What to Do If Your Child Wants to Pursue a Low-Paying or Difficult Career

When Anne's son Zach was a junior in college, he came to his parents and told them he wanted to drop out of school to pursue acting.

"We were surprised," says Anne, "but we told him to take two weeks and then come back to us with a plan."

Anne intended to use the time to learn if he was serious and if he would actually think the process through. "We wanted to find out if he could really make a commitment to his goal, and not just drop out of college and swing in the wind," she says.

Zach did report back with a solid proposal. He had researched acting schools and secured an audition at one of them (where he was eventually accepted). He came up with a way to support himself while attending a performing arts college.

"We wanted to support him, but not enable him," says Anne, "He had to take ownership of his own life. Yes, it was a risky decision, but we hoped that we gave him a foundation to manage that risk."

How can you encourage your child to cultivate her passions while safeguarding her future?

Many parents face a similar situation when their child wants to pursue a career with improbable odds of success.

As tough as the job market is for the latest college graduates, parents generally have more faith in their wannabe doctors, accountants, and computer programmers. They are usually less optimistic about their aspiring sculptors, actors, and poets. They don't want to crush their kids’ dreams, but they also don’t want them to have unrealistic notions about their potential success as a documentarian, professional athlete, or singer.

What’s a parent to do?

Encourage her to work really hard.

Working hard — and taking pride in it — is underrated. Hard work is essential to success in any field. It may have a bad reputation for being grueling or backbreaking, but it really just requires maintaining focus and putting in the best effort you can give. These skills are valuable, whether you're mopping the floor or designing a rocket. Try to teach your child to make working hard a habit , both in her chosen field and beyond. In this way, she’ll continue to pursue her goal while also developing habits — diligence, sustained effort, determination — that will make her valuable in the workplace.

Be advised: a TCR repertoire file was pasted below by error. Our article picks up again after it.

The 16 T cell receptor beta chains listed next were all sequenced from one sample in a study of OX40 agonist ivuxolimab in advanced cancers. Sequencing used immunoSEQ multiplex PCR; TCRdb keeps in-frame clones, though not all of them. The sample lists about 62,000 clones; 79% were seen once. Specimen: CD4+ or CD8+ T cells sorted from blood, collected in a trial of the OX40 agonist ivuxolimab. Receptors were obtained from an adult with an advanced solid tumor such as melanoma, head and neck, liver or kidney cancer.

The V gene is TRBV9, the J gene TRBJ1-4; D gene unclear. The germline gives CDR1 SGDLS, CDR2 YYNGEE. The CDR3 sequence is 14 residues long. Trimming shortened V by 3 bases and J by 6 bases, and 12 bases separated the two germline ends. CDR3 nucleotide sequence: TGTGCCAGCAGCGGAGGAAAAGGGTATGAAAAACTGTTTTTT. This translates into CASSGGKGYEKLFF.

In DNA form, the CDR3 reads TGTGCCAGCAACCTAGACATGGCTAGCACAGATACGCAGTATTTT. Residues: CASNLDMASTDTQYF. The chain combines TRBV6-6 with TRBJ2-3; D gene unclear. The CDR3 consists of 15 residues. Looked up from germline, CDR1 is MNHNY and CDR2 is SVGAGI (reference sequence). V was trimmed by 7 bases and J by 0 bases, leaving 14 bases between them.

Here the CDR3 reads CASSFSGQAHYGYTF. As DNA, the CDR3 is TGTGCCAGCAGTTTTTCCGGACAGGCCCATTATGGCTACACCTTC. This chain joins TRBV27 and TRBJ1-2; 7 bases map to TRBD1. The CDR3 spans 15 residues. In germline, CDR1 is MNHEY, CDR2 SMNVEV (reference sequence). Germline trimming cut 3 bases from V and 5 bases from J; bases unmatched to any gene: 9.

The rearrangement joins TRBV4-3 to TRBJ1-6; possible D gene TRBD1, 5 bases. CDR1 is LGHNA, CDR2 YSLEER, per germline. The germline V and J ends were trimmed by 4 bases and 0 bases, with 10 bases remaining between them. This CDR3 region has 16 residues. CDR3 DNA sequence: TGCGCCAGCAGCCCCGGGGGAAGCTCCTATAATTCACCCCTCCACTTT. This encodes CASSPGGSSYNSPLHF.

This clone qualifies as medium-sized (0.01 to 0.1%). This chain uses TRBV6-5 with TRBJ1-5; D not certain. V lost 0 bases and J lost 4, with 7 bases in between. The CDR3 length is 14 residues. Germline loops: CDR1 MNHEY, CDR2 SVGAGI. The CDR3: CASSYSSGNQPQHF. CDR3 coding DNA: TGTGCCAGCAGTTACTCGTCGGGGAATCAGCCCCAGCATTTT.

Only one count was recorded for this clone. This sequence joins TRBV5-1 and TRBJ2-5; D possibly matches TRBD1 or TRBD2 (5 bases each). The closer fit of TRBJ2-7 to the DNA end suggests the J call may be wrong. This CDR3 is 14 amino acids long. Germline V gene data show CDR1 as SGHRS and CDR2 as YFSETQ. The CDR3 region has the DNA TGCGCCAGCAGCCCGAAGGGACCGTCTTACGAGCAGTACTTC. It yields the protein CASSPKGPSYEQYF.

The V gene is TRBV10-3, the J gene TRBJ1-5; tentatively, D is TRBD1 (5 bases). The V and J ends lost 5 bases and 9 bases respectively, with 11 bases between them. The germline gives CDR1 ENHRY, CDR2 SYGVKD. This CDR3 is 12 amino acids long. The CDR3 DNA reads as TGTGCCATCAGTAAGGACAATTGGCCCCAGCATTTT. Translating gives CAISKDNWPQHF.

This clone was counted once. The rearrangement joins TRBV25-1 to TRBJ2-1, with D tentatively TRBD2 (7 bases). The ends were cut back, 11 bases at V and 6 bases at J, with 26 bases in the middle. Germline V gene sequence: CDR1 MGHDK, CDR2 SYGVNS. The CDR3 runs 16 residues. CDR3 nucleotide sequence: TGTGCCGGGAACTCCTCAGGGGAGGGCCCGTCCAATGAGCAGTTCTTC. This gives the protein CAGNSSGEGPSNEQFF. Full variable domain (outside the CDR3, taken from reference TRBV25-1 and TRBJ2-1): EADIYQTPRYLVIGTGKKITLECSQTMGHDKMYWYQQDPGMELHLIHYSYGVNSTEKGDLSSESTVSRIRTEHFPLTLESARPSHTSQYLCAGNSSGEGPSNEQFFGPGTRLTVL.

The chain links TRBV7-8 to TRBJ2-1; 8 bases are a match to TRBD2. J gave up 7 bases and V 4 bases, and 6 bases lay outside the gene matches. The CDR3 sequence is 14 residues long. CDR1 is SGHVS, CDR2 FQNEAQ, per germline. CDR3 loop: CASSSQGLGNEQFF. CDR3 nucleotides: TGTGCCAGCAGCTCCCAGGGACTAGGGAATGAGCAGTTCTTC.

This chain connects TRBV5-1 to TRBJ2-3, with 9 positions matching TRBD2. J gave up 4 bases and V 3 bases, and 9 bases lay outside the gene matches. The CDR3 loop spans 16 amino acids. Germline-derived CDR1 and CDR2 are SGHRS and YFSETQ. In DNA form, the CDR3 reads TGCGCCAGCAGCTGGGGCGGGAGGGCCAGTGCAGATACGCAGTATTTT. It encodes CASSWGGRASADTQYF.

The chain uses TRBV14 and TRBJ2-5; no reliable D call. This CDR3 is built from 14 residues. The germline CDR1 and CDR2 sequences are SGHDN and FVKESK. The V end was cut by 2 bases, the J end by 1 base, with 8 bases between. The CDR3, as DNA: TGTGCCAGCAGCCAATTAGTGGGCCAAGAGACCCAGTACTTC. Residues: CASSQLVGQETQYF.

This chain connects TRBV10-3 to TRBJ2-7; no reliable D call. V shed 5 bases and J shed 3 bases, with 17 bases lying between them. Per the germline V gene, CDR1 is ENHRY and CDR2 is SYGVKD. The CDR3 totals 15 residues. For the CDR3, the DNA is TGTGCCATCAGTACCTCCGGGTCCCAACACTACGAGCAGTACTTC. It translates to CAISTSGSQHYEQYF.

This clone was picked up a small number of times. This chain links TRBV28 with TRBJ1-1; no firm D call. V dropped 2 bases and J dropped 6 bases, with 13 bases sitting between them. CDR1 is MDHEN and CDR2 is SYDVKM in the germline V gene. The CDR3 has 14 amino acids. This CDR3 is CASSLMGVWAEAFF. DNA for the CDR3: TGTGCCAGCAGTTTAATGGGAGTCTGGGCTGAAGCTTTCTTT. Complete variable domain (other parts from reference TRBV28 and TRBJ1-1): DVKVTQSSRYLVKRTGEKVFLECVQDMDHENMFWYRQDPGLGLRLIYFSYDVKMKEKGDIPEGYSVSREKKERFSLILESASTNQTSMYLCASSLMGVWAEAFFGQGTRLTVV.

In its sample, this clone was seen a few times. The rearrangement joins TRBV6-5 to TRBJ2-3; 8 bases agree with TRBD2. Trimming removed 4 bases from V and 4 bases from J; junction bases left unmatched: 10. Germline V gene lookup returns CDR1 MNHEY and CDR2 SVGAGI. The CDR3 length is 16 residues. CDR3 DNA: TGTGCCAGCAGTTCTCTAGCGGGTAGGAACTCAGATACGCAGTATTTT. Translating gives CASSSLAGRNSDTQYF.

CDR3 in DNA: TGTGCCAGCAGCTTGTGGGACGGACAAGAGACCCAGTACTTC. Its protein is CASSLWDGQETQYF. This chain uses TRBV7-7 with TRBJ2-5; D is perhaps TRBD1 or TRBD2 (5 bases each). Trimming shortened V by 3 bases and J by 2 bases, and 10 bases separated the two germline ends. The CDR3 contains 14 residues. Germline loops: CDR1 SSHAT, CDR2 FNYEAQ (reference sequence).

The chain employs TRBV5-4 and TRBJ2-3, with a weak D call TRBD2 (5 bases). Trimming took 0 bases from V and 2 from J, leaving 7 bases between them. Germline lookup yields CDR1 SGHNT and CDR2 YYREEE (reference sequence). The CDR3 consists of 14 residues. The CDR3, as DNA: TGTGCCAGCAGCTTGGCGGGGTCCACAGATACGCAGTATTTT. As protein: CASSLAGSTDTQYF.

Read more about the importance of grit to learning.

Help her develop a realistic plan.

You don't want to diminish your child’s self-esteem, but she still needs an accurate picture of her prospects. Discuss the kind of pay she can expect, and what she will have to sacrifice to live on this salary. Talk to her about other kinds of work she'll need to take on to supplement her income. She may not understand what she has to give up or may seem too young for the conversation, but let her know that this choice could mean forfeiting vacations, luxuries, home ownership, and financial security.

Check out these expert advice about paying for college, or for any big education spend, for that matter.

Encourage her to think about innovative applications of the work she’s chosen.

For instance, many poets hold positions as teachers or professors. Aspiring novelists may work as editors at magazines. Documentary filmmakers might spend their days directing commercials or wedding videos. And artists can find work in museums, galleries, or even ad agencies. These careers can provide a steady income while still allowing her to pursue her passion.

Help her strengthen her networking, outreach, and promotion skills.

You'll have to let her know that she can't just sit back and wait for success. She'll have to create it on her own. She can start networking early, before she needs something in return. Give her advice on how she can begin to establish herself within the community she aspires to enter. For example, if she wants to be an actress, she can get involved in local community plays. No matter how young it is, she'll gain valuable experience and connections.

Follow this link for more advice about career preparation.

Encourage her to start working during high school.

Studies show that teens with jobs are on the decline. This is a disheartening turn because working early can give teenagers a strong advantage. They learn to overcome shyness and handle responsibility. And in the long run, they out-earn kids who didn't have jobs in high school. Your child will also learn what it's like to work for low wages — valuable knowledge if she's thinking of pursuing a career with a comparable financial outlook.

You can give your daughter the tools to assume the risk of an improbable career path responsibly — with open eyes and a solid plan. After all, someone has to be the poet laureate, best actor, and Super Bowl MVP. That just may be your kid someday.